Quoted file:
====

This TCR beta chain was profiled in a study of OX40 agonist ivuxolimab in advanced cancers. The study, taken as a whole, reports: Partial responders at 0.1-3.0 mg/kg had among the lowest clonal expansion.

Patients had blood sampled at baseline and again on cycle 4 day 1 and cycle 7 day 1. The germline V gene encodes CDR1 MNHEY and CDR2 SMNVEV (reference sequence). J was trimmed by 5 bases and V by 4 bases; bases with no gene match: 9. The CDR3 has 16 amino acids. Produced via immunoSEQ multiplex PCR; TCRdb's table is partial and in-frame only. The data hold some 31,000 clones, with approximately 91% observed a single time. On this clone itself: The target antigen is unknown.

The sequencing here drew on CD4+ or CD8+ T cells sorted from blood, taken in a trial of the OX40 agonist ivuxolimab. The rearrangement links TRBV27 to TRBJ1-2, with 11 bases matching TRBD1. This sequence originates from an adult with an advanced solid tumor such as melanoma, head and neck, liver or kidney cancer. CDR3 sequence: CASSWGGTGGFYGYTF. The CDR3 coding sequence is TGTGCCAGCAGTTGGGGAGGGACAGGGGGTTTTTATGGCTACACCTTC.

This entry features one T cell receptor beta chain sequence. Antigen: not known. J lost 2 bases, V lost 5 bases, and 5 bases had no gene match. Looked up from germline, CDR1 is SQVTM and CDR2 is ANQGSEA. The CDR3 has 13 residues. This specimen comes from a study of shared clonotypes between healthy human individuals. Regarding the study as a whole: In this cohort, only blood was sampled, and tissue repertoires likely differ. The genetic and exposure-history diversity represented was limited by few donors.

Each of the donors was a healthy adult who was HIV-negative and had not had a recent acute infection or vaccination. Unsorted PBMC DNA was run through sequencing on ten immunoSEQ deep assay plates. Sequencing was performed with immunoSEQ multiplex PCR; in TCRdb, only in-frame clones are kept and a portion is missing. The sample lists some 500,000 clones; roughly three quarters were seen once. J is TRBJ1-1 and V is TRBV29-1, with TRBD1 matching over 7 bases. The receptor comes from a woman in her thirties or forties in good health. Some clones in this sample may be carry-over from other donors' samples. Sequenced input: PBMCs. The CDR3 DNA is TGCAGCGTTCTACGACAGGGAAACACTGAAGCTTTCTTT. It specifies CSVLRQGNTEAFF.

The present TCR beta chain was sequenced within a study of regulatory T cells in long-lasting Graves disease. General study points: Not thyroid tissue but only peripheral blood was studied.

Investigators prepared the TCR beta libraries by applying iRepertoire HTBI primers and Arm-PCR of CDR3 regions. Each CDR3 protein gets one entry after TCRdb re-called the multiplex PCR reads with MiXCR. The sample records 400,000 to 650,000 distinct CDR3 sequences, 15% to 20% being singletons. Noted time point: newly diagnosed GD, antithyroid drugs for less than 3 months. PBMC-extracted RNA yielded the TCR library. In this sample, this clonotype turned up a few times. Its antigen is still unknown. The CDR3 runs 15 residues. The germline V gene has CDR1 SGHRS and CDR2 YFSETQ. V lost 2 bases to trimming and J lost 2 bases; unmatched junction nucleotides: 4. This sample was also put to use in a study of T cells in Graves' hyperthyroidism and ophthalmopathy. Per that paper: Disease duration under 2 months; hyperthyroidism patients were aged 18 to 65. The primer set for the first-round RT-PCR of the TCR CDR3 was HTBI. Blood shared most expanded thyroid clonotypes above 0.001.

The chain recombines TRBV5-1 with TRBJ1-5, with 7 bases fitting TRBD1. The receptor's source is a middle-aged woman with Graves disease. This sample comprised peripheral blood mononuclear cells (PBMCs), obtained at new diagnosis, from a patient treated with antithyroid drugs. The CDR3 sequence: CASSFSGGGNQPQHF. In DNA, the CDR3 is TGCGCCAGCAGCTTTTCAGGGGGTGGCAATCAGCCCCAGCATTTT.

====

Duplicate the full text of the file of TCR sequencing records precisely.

This TCR beta chain was profiled in a study of OX40 agonist ivuxolimab in advanced cancers. The study, taken as a whole, reports: Partial responders at 0.1-3.0 mg/kg had among the lowest clonal expansion.

Patients had blood sampled at baseline and again on cycle 4 day 1 and cycle 7 day 1. The germline V gene encodes CDR1 MNHEY and CDR2 SMNVEV (reference sequence). J was trimmed by 5 bases and V by 4 bases; bases with no gene match: 9. The CDR3 has 16 amino acids. Produced via immunoSEQ multiplex PCR; TCRdb's table is partial and in-frame only. The data hold some 31,000 clones, with approximately 91% observed a single time. On this clone itself: The target antigen is unknown.

The sequencing here drew on CD4+ or CD8+ T cells sorted from blood, taken in a trial of the OX40 agonist ivuxolimab. The rearrangement links TRBV27 to TRBJ1-2, with 11 bases matching TRBD1. This sequence originates from an adult with an advanced solid tumor such as melanoma, head and neck, liver or kidney cancer. CDR3 sequence: CASSWGGTGGFYGYTF. The CDR3 coding sequence is TGTGCCAGCAGTTGGGGAGGGACAGGGGGTTTTTATGGCTACACCTTC.

This entry features one T cell receptor beta chain sequence. Antigen: not known. J lost 2 bases, V lost 5 bases, and 5 bases had no gene match. Looked up from germline, CDR1 is SQVTM and CDR2 is ANQGSEA. The CDR3 has 13 residues. This specimen comes from a study of shared clonotypes between healthy human individuals. Regarding the study as a whole: In this cohort, only blood was sampled, and tissue repertoires likely differ. The genetic and exposure-history diversity represented was limited by few donors.

Each of the donors was a healthy adult who was HIV-negative and had not had a recent acute infection or vaccination. Unsorted PBMC DNA was run through sequencing on ten immunoSEQ deep assay plates. Sequencing was performed with immunoSEQ multiplex PCR; in TCRdb, only in-frame clones are kept and a portion is missing. The sample lists some 500,000 clones; roughly three quarters were seen once. J is TRBJ1-1 and V is TRBV29-1, with TRBD1 matching over 7 bases. The receptor comes from a woman in her thirties or forties in good health. Some clones in this sample may be carry-over from other donors' samples. Sequenced input: PBMCs. The CDR3 DNA is TGCAGCGTTCTACGACAGGGAAACACTGAAGCTTTCTTT. It specifies CSVLRQGNTEAFF.

The present TCR beta chain was sequenced within a study of regulatory T cells in long-lasting Graves disease. General study points: Not thyroid tissue but only peripheral blood was studied.

Investigators prepared the TCR beta libraries by applying iRepertoire HTBI primers and Arm-PCR of CDR3 regions. Each CDR3 protein gets one entry after TCRdb re-called the multiplex PCR reads with MiXCR. The sample records 400,000 to 650,000 distinct CDR3 sequences, 15% to 20% being singletons. Noted time point: newly diagnosed GD, antithyroid drugs for less than 3 months. PBMC-extracted RNA yielded the TCR library. In this sample, this clonotype turned up a few times. Its antigen is still unknown. The CDR3 runs 15 residues. The germline V gene has CDR1 SGHRS and CDR2 YFSETQ. V lost 2 bases to trimming and J lost 2 bases; unmatched junction nucleotides: 4. This sample was also put to use in a study of T cells in Graves' hyperthyroidism and ophthalmopathy. Per that paper: Disease duration under 2 months; hyperthyroidism patients were aged 18 to 65. The primer set for the first-round RT-PCR of the TCR CDR3 was HTBI. Blood shared most expanded thyroid clonotypes above 0.001.

The chain recombines TRBV5-1 with TRBJ1-5, with 7 bases fitting TRBD1. The receptor's source is a middle-aged woman with Graves disease. This sample comprised peripheral blood mononuclear cells (PBMCs), obtained at new diagnosis, from a patient treated with antithyroid drugs. The CDR3 sequence: CASSFSGGGNQPQHF. In DNA, the CDR3 is TGCGCCAGCAGCTTTTCAGGGGGTGGCAATCAGCCCCAGCATTTT.